How to attack Enigma using the Bombe
Let’s take the message from the first example, and try and decrypt it without knowing the settings in advance. Here’s the message again:
XTSYN WAEUG EZALY NRQIM AMLZX MFUOD AWXLY LZCUZ QOQBQ JLCPK NDDRW F
Let’s assume to start with that we know the rotors used were
IV, and reflector
B, but that we know no other settings.
Put the ciphertext in the input window and the Bombe operation in your recipe, and choose the correct rotors and reflector. We need one additional piece of information to attack the
message: a “crib”. This is a section of known plaintext for the message. If we know something about what the message is likely to contain, we can guess possible cribs.
We can also eliminate some cribs by using the property that Enigma cannot encipher a letter as itself. For example, let’s say our first guess for a crib is that the message begins
with “Hello world”. If we enter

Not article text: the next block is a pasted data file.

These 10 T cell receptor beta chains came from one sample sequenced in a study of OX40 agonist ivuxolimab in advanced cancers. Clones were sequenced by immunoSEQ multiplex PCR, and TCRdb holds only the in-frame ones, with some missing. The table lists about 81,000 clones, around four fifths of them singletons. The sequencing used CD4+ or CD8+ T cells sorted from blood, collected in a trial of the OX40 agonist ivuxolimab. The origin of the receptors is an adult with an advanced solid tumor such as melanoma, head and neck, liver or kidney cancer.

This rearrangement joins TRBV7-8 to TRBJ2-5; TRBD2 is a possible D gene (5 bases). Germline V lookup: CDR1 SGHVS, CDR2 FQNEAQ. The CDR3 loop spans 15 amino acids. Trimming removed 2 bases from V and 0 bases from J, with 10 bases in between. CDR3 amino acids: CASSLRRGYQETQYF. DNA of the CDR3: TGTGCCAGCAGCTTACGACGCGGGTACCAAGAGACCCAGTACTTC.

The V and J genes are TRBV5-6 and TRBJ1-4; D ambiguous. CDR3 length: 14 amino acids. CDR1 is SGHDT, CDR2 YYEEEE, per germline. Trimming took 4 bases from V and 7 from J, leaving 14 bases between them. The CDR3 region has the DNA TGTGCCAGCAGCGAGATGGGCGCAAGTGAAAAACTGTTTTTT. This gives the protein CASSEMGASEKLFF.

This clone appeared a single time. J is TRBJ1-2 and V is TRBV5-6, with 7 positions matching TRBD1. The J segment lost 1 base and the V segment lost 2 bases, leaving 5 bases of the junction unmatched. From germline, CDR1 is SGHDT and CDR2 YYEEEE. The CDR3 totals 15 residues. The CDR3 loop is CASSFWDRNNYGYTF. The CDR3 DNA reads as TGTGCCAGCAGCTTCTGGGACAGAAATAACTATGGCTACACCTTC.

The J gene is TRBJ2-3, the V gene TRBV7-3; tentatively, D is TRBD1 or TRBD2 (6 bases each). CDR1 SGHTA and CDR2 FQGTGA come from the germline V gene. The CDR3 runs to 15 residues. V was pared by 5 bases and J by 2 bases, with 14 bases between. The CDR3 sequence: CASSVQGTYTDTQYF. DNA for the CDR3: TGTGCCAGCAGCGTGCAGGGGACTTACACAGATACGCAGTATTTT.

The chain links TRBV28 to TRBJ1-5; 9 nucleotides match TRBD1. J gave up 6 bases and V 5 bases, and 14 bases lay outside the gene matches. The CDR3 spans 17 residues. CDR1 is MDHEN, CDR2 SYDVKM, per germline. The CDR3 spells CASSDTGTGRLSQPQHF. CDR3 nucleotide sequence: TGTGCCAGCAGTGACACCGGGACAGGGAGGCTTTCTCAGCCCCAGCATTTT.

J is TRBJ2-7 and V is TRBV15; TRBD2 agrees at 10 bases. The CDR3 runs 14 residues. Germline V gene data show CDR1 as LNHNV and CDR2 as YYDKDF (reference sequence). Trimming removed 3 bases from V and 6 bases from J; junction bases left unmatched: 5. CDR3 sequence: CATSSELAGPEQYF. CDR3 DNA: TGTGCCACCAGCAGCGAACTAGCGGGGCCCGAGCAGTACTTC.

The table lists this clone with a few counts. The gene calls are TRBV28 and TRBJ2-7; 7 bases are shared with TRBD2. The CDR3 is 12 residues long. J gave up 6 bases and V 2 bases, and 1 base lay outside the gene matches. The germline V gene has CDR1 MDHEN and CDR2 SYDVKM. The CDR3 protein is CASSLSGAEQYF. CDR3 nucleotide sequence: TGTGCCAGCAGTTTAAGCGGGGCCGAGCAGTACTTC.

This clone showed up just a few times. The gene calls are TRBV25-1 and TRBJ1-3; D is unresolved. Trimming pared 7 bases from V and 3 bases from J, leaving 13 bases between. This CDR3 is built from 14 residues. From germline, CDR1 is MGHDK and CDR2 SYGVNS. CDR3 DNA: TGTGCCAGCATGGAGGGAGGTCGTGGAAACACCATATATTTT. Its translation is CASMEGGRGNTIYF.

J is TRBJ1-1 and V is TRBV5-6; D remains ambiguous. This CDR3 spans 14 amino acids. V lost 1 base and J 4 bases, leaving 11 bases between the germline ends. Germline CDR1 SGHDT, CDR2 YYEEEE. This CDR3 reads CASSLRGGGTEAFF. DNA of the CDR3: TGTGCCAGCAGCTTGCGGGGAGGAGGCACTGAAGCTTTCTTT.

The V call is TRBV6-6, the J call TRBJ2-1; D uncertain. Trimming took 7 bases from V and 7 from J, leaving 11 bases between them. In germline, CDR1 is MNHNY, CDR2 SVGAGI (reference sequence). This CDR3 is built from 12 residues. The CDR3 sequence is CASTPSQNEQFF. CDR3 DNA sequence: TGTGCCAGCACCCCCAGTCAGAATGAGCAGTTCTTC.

HELLO WORLD into the crib box, it will inform us that the crib is invalid, as the
HELLO WORLD corresponds
W in the ciphertext. (Note that spaces in the input and crib are ignored – they’re included here for readability.) You can see this in CyberChef here
Let’s try “Hello CyberChef” as a crib instead. If we enter
HELLO CYBER CHEF, the operation will run and we’ll be presented with some information about the run, followed
by a list of stops. You can see this here. Here you’ll notice that it says
Bombe run on menu with 0 loops (2+ desirable)., and there are a large number of stops listed. The menu is built
from the crib you’ve entered, and is a web linking ciphertext and plaintext letters. (If you’re maths inclined, this is a graph where letters – plain or ciphertext – are nodes and